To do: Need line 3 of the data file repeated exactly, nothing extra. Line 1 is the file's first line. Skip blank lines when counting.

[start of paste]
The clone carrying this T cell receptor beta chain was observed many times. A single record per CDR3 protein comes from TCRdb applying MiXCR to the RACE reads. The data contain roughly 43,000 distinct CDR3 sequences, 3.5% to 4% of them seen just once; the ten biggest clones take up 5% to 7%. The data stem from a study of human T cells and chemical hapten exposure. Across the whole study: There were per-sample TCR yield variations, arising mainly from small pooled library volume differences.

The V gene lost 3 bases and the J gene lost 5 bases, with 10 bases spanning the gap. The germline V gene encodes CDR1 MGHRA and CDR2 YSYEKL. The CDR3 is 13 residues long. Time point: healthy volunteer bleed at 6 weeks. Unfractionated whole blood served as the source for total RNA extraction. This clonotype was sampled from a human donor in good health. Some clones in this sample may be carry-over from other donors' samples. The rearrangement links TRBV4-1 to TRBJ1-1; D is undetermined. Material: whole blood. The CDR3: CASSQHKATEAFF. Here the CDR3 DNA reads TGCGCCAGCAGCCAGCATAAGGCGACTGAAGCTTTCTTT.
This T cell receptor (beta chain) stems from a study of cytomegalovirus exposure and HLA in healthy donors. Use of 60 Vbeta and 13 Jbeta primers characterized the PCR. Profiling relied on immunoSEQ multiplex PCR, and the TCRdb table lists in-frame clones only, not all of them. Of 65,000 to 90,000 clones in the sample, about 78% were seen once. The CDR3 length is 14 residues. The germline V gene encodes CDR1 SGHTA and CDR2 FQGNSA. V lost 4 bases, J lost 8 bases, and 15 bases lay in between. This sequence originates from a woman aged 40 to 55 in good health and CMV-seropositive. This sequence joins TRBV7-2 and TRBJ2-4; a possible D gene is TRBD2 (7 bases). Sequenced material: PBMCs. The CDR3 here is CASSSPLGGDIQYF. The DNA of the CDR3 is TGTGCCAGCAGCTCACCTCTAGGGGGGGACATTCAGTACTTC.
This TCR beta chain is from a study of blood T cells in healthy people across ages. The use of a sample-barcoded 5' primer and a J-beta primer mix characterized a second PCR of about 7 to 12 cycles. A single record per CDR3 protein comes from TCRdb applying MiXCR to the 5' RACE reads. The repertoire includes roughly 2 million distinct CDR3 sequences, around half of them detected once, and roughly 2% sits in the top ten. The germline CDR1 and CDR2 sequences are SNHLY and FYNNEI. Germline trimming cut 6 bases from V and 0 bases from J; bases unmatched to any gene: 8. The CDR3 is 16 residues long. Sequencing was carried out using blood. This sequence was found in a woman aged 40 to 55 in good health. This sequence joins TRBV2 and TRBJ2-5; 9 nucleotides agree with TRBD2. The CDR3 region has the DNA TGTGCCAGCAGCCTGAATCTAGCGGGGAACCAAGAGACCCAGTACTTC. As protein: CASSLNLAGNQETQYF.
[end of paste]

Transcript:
This T cell receptor (beta chain) stems from a study of cytomegalovirus exposure and HLA in healthy donors. Use of 60 Vbeta and 13 Jbeta primers characterized the PCR. Profiling relied on immunoSEQ multiplex PCR, and the TCRdb table lists in-frame clones only, not all of them. Of 65,000 to 90,000 clones in the sample, about 78% were seen once. The CDR3 length is 14 residues. The germline V gene encodes CDR1 SGHTA and CDR2 FQGNSA. V lost 4 bases, J lost 8 bases, and 15 bases lay in between. This sequence originates from a woman aged 40 to 55 in good health and CMV-seropositive. This sequence joins TRBV7-2 and TRBJ2-4; a possible D gene is TRBD2 (7 bases). Sequenced material: PBMCs. The CDR3 here is CASSSPLGGDIQYF. The DNA of the CDR3 is TGTGCCAGCAGCTCACCTCTAGGGGGGGACATTCAGTACTTC.